They dated for about four years, bonding over a shared curiosity toward just about everything in the world, Golding says. But their relationship dissolved about the same time Golding was appointed to a vacant City Council seat with Gorton’s help.

Gorton said Golding was sensitive to the perception that he, her boyfriend, was responsible for getting her the post, and he remembers her skittishness about him being too often seen in her office or out at events across the city.

“She knew I was a liability. It made me unhappy,” he says.

Golding says the end of their romance was a natural dissolution — one that left room for maintaining a close professional relationship for future campaigns.

Whatever the reason for the end of the relationship, Golding remains fond of her old love. “If I got a call that George Gorton was in trouble somewhere in the world I would drop everything and go there,” Golding says. “And I think he would say the same thing about me.”

After the romance with Golding dissolved, Gorton met his second wife, Terry Barlin Gorton, in 1983.

“Not only was he one of cutest guys I had ever seen but he was also one of the most immediately provocative — he’s such a deep person,” Barlin Gorton says, remembering their meeting at Golden Hall on election night. They traveled the world, and Barlin Gorton remembers her first inkling that Gorton’s spirituality would blossom.

“I saw him just leave his workaday world behind,” she says of watching him observe a cat and a monkey interact on a beach in Thailand. “I saw him just be able to say — boom — ‘I’m in the present moment,’ and to be lighthearted and pleasant about it.”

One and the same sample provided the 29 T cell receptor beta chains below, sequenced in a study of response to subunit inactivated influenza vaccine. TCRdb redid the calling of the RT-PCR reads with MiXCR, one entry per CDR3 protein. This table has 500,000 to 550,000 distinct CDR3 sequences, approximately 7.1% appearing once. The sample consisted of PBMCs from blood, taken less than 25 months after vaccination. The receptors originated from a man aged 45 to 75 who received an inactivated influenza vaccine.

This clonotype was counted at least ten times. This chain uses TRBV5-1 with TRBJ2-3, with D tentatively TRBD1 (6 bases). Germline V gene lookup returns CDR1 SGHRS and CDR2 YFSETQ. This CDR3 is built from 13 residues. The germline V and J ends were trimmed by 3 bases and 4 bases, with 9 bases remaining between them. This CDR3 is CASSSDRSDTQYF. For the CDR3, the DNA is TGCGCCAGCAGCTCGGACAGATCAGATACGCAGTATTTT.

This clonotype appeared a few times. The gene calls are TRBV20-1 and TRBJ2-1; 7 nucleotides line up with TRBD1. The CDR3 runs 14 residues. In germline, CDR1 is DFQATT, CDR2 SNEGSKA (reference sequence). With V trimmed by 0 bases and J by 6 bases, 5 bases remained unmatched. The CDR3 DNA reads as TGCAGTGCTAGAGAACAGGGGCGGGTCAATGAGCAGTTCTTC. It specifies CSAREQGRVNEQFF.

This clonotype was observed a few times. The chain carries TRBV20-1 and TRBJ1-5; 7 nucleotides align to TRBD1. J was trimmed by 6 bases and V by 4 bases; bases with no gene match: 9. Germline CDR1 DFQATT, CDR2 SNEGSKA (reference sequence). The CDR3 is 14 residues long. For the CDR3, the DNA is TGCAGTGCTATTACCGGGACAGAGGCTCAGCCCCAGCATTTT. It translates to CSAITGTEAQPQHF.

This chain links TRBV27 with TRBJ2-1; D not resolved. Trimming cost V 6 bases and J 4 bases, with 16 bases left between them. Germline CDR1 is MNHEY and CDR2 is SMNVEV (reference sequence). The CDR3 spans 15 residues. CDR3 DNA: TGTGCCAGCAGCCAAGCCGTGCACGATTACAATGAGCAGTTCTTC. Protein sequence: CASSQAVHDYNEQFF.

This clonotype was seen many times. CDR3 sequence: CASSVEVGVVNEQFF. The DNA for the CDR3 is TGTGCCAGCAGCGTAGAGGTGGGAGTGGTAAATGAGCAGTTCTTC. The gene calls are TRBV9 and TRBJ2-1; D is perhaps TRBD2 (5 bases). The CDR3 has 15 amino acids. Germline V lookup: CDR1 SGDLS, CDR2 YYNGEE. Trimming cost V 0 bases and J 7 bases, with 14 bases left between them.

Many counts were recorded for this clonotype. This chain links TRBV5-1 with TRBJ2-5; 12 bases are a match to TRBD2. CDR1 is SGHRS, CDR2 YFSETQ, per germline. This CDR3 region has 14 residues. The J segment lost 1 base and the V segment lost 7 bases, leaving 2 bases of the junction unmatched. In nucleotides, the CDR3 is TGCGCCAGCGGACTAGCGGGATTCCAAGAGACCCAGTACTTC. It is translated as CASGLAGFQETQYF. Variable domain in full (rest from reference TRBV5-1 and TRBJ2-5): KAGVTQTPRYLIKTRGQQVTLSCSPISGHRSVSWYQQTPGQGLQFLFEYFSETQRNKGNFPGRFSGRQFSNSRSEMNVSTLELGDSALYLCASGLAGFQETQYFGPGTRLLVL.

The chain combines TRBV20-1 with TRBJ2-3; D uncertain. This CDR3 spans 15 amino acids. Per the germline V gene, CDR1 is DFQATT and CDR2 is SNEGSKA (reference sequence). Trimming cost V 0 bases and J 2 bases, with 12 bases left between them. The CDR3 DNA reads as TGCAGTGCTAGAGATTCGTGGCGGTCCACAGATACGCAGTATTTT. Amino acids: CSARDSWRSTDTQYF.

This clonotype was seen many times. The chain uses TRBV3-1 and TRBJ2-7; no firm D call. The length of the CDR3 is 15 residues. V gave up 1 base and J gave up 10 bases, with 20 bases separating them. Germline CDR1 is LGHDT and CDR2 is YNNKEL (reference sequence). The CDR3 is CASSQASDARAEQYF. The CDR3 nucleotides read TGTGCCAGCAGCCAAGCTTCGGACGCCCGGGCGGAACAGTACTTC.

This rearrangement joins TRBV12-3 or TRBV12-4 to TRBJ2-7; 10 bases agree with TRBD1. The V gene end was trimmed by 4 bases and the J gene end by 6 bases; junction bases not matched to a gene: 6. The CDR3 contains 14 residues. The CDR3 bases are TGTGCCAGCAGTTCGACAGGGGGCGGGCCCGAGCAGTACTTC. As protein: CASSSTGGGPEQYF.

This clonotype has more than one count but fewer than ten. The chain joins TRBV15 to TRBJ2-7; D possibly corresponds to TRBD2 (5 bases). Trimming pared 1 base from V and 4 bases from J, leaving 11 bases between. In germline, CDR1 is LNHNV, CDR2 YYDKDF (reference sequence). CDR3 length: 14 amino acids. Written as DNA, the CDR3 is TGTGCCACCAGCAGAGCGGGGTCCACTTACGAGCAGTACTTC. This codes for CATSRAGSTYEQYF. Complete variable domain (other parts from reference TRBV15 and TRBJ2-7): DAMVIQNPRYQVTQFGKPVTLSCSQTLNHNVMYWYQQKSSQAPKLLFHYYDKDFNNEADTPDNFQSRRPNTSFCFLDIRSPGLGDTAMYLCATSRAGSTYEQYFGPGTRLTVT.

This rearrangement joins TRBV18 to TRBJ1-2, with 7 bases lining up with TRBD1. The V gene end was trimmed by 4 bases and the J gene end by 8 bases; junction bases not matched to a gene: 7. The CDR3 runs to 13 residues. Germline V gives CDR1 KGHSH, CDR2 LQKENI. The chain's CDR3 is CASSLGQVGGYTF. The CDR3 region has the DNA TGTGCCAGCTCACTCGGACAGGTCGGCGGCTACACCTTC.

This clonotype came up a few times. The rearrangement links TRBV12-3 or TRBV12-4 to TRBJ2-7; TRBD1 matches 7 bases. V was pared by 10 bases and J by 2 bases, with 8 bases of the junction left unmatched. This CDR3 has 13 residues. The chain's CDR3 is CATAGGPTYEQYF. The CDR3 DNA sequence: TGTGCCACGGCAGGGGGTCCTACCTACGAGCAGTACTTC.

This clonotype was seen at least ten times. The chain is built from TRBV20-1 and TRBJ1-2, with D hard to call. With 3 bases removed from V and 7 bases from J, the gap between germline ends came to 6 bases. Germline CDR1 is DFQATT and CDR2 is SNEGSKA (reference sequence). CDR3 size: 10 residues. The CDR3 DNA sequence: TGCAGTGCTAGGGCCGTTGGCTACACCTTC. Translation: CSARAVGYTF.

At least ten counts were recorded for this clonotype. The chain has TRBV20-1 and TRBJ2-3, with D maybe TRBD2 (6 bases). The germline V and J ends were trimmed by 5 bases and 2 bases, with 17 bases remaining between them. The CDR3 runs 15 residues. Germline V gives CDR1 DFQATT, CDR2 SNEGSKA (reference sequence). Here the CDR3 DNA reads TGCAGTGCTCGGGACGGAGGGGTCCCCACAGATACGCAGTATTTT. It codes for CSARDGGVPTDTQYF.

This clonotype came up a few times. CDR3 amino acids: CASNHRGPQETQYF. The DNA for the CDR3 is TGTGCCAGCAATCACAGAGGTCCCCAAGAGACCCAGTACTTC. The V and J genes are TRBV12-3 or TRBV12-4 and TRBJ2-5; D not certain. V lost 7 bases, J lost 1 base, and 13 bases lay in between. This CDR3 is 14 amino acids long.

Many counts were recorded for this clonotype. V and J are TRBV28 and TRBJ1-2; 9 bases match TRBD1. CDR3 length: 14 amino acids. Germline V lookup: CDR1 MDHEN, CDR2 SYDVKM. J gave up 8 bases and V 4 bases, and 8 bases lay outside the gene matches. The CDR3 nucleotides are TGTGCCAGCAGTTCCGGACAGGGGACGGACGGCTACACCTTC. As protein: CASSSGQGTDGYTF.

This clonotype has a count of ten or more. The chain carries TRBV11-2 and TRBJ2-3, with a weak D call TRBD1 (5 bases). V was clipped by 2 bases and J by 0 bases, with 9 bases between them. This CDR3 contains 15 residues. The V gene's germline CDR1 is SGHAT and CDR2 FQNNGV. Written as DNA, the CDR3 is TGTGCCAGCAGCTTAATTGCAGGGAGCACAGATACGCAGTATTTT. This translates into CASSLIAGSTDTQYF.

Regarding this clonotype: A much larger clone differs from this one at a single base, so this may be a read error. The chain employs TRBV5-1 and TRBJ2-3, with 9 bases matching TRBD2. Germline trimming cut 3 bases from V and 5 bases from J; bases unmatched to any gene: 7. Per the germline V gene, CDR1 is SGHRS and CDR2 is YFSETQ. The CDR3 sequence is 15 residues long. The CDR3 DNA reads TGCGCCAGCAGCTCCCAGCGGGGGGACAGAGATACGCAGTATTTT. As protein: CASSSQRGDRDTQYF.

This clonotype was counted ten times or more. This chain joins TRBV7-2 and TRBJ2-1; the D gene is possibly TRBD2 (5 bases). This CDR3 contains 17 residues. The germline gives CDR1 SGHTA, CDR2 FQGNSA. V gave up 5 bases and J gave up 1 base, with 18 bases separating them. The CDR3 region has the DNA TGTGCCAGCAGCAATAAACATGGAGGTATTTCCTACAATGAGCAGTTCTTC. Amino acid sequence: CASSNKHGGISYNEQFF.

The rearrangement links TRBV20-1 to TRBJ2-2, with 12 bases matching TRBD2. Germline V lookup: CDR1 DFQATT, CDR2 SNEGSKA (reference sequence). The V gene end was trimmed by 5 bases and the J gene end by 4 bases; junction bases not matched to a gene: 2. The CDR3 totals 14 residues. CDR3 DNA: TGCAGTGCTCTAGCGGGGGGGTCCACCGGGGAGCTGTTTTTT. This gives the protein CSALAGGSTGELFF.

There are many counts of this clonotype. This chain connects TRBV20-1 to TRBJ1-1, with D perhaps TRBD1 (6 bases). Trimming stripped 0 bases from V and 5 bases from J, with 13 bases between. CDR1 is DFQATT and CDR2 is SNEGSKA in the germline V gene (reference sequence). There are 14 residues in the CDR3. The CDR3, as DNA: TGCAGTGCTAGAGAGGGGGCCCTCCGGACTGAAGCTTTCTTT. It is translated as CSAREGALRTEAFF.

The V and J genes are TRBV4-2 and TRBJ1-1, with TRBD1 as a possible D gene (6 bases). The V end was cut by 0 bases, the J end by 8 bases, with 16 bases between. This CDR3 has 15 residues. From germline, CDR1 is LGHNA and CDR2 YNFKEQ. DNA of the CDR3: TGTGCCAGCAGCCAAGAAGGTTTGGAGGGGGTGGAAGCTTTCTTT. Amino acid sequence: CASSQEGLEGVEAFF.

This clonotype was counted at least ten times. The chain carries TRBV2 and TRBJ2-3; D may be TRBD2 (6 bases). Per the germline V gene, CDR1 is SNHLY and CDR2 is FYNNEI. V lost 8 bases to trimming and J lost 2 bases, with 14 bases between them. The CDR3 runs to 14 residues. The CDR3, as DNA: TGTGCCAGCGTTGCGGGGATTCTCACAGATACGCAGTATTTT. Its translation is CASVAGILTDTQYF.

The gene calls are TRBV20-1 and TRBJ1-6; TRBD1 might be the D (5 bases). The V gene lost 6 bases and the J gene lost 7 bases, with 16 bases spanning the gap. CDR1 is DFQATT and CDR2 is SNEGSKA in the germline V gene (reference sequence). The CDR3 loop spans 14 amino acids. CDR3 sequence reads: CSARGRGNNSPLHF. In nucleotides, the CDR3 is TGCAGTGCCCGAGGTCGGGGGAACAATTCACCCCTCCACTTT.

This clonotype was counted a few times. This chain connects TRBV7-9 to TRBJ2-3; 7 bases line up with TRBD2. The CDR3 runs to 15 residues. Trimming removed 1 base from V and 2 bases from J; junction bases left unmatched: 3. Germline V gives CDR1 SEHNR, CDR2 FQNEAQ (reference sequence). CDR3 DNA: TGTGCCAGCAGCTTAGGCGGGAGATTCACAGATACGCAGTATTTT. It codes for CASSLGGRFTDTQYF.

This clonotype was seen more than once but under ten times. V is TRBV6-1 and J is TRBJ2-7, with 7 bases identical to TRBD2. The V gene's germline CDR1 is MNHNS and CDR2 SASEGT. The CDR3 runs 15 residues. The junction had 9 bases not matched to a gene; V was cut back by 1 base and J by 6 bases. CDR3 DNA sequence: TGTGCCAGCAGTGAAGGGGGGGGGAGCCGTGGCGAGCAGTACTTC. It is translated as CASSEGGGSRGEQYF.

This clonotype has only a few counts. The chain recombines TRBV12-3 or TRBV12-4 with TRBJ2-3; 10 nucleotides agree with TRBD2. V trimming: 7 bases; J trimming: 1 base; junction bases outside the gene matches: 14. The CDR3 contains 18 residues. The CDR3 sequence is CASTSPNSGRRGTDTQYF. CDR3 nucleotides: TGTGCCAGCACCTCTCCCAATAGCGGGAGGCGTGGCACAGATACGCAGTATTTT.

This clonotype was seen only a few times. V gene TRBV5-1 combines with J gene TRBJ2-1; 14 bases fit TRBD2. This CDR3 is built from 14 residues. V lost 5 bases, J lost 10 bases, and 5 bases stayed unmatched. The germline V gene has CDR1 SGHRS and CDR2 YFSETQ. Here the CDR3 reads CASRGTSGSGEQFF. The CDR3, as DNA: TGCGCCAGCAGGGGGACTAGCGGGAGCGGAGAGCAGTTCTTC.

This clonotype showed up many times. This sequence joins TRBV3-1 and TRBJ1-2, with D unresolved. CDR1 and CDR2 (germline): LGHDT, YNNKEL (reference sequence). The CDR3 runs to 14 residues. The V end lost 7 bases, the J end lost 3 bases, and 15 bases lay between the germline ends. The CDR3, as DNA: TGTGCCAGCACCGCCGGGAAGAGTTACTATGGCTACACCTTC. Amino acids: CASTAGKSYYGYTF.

Though the couple divorced, Barlin Gorton stayed a key part of Gorton’s life as she raised their son. And she was the first to notice his slumping walk, a precursor to his Parkinson’s diagnosis. That he seems to have healed considerably doesn’t surprise her.

“At the end of the day, that’s George’s skill,” Barlin Gorton says. “He can tap into the well of extraordinary and apply it to business, to spiritual development, to his health.”

Coming face-to-face with his own mortality steered him into a relationship with Kiki Holzen, who became his third wife. The two celebrated three weddings: one in Mexico, one at the courthouse in San Diego and a mock wedding at Burning Man.

If work was Gorton’s mistress, as a friend asserts, it counts as one more lover in a life that’s seen as many long-term relationships as it has campaigns. Three wives and so many serious girlfriends. “Serial monogamy,” he calls it. Despite the end of his marriage with Holzen after four years, the two remain close, still camping together in Gorton’s motor home.

So close, in fact, that Holzen says she wishes they were still married. “I regret divorcing him, you know?” she says. “I wouldn’t have signed the papers if I could do it over again.”

Gorton says now he thinks about settling down, exploring what could be a relationship to last the rest of his life. His son Steven Moore thinks Gorton would prefer to be married than not married.

Longtime friend David Malcolm says Gorton was always out, somewhere in the world, searching for truth and happiness. And that might not have been what his wives wanted.

“I think the people that he’s married are too conventional,” he says. “I think most women would always want their man to be seeking happiness and truth in them.”

KELLY BENNETT